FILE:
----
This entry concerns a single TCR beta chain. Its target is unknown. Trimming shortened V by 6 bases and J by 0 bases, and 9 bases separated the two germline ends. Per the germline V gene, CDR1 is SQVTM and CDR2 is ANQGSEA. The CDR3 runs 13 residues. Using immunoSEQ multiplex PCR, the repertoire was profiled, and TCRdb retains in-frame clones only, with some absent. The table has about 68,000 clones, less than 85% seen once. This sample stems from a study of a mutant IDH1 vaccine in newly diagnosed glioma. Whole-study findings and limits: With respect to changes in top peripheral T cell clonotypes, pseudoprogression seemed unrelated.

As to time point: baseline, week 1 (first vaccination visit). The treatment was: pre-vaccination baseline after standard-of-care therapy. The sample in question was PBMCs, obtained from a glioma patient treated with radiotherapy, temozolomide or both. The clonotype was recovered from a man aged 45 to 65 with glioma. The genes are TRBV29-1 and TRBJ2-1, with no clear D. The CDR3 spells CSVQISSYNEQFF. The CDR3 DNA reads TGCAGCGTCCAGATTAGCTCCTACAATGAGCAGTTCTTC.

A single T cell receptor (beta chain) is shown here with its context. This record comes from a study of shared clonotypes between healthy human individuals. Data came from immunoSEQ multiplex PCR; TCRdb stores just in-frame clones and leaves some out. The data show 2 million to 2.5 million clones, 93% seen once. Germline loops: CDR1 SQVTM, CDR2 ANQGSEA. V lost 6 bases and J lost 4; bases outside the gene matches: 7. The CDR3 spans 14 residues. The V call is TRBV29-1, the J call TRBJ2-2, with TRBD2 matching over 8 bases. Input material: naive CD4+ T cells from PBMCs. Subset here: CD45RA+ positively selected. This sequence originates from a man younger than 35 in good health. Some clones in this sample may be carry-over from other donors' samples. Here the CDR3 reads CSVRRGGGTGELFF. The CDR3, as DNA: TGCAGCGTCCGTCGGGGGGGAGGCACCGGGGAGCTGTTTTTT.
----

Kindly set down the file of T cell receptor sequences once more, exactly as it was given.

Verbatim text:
This entry concerns a single TCR beta chain. Its target is unknown. Trimming shortened V by 6 bases and J by 0 bases, and 9 bases separated the two germline ends. Per the germline V gene, CDR1 is SQVTM and CDR2 is ANQGSEA. The CDR3 runs 13 residues. Using immunoSEQ multiplex PCR, the repertoire was profiled, and TCRdb retains in-frame clones only, with some absent. The table has about 68,000 clones, less than 85% seen once. This sample stems from a study of a mutant IDH1 vaccine in newly diagnosed glioma. Whole-study findings and limits: With respect to changes in top peripheral T cell clonotypes, pseudoprogression seemed unrelated.

As to time point: baseline, week 1 (first vaccination visit). The treatment was: pre-vaccination baseline after standard-of-care therapy. The sample in question was PBMCs, obtained from a glioma patient treated with radiotherapy, temozolomide or both. The clonotype was recovered from a man aged 45 to 65 with glioma. The genes are TRBV29-1 and TRBJ2-1, with no clear D. The CDR3 spells CSVQISSYNEQFF. The CDR3 DNA reads TGCAGCGTCCAGATTAGCTCCTACAATGAGCAGTTCTTC.

A single T cell receptor (beta chain) is shown here with its context. This record comes from a study of shared clonotypes between healthy human individuals. Data came from immunoSEQ multiplex PCR; TCRdb stores just in-frame clones and leaves some out. The data show 2 million to 2.5 million clones, 93% seen once. Germline loops: CDR1 SQVTM, CDR2 ANQGSEA. V lost 6 bases and J lost 4; bases outside the gene matches: 7. The CDR3 spans 14 residues. The V call is TRBV29-1, the J call TRBJ2-2, with TRBD2 matching over 8 bases. Input material: naive CD4+ T cells from PBMCs. Subset here: CD45RA+ positively selected. This sequence originates from a man younger than 35 in good health. Some clones in this sample may be carry-over from other donors' samples. Here the CDR3 reads CSVRRGGGTGELFF. The CDR3, as DNA: TGCAGCGTCCGTCGGGGGGGAGGCACCGGGGAGCTGTTTTTT.